The Journeys of Remembrance
It took a full year for the first journey of remembrance to come to fruition. Seventeen people, each related in varying degrees to one of the deportees, participated in the trip which took place over the 24 to 28 May 1988. Our party first visited the Ninth Fort in Kaunas, where a part of the Convoy (around 600 men) was liquidated and then Tallinn where the remainder (about 300 men) was put to death. The Convoy consisted only of men, 878 precisely, the majority young and able-bodied, of whom only 22 survived.
This first journey to remember our dead was exceptionally moving. Coming after the trip organised in 1993 by the Association of Sons and Daughters of Jewish Victims of Deportation in France run by Serge Klarsfeld, it included one of the 22 survivors of the Convoy, returning for the first time to the place where he was so vilely imprisoned and his fellow deportees exterminated.
No Holocaust pilgrimage had previously been organised from France to Lithuania and Estonia. These have only become possible since the Baltic States gained their independence.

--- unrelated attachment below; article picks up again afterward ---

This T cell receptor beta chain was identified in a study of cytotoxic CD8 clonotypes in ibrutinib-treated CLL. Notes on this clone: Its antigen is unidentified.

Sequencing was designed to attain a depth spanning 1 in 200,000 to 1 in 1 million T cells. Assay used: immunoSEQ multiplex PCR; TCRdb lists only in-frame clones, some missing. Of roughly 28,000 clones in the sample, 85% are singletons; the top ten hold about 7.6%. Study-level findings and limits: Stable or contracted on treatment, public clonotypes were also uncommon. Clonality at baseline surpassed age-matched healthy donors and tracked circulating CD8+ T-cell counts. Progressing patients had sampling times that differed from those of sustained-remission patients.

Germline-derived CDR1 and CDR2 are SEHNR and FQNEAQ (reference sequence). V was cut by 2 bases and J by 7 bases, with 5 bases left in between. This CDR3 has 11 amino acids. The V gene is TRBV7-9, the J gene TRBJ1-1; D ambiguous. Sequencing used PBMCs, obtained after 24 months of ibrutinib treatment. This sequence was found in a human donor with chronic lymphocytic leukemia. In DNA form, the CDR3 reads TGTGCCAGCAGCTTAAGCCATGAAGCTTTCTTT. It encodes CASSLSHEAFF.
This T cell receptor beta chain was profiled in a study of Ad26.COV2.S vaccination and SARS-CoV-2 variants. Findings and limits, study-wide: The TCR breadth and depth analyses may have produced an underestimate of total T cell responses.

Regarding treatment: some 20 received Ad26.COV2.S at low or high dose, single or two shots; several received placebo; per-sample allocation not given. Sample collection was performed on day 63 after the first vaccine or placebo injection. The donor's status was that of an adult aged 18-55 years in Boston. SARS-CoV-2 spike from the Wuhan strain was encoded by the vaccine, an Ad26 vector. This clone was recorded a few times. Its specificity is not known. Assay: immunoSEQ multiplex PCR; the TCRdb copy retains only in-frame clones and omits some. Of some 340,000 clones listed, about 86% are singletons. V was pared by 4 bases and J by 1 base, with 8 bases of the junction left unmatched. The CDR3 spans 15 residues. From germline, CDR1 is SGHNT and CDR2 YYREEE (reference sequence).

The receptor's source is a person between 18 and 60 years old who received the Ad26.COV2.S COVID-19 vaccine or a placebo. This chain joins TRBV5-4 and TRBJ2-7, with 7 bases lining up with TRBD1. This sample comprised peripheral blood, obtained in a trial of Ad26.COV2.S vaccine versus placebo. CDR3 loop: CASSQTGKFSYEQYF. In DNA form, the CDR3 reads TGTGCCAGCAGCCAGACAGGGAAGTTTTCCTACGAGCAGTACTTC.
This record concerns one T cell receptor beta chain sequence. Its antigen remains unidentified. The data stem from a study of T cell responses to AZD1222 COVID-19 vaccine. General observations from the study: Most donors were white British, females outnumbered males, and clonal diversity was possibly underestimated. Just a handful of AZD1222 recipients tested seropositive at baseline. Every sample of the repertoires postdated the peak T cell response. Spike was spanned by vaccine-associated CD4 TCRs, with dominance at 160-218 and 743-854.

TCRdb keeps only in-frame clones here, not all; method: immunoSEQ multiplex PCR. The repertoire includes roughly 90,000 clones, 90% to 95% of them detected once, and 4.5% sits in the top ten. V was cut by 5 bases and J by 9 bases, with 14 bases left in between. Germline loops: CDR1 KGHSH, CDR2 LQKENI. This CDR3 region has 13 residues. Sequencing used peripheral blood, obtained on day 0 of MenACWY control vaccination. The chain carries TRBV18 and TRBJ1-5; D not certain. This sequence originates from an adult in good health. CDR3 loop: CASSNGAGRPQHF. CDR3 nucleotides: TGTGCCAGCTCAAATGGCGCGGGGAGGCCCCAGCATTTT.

Four more journeys have since taken place:- In July 1998, by the daughter of a deportee, who shot a film of her trip and kept a journal recording her feelings and emotions;
- In August-September 1998 which brought together eleven people including several who had taken part in the 1995 trip;
- In May 2000 with 19 people.
- From 29 April to 3 May 2002, with twenty four participants. During this trip, two memory plaques were unveiled in memory of the deportees of the convoy Nr 73 : one in the Ninth Fort of Kaunas (Lithuania), and the other at the Patarei prison in Tallinn (Estonia). The whole report of that journey was published in the fourth volume of " Nous sommes 900 Français ".
Photo: Arlette Glacet
Photo: Serge de La Fonchais
The memory plaque unveiled in Kaunas (Ninth Fort) on 30 April 2002 The memory plaque unveiled in Tallinn (Patareil prison ) on 2 May 2002
We had invited Alex Faitelson and he arrived directly from Israel to join us in Kaunas. While we were visiting the Ninth Fort where he was imprisonned with his companions in December 1943, he commented for us on the photos and tools they used to escape. On the last evening of our stay, he agreed to lecture on his escape. Since he doesn’t speak French, he spoke Yiddish while Renée Kaluszynski translated into French.
Photo: Jean-Claude Elias
Alex Faitelson in the Jewish Museum in Vilnius, in front of the panel of photos reminding his escape.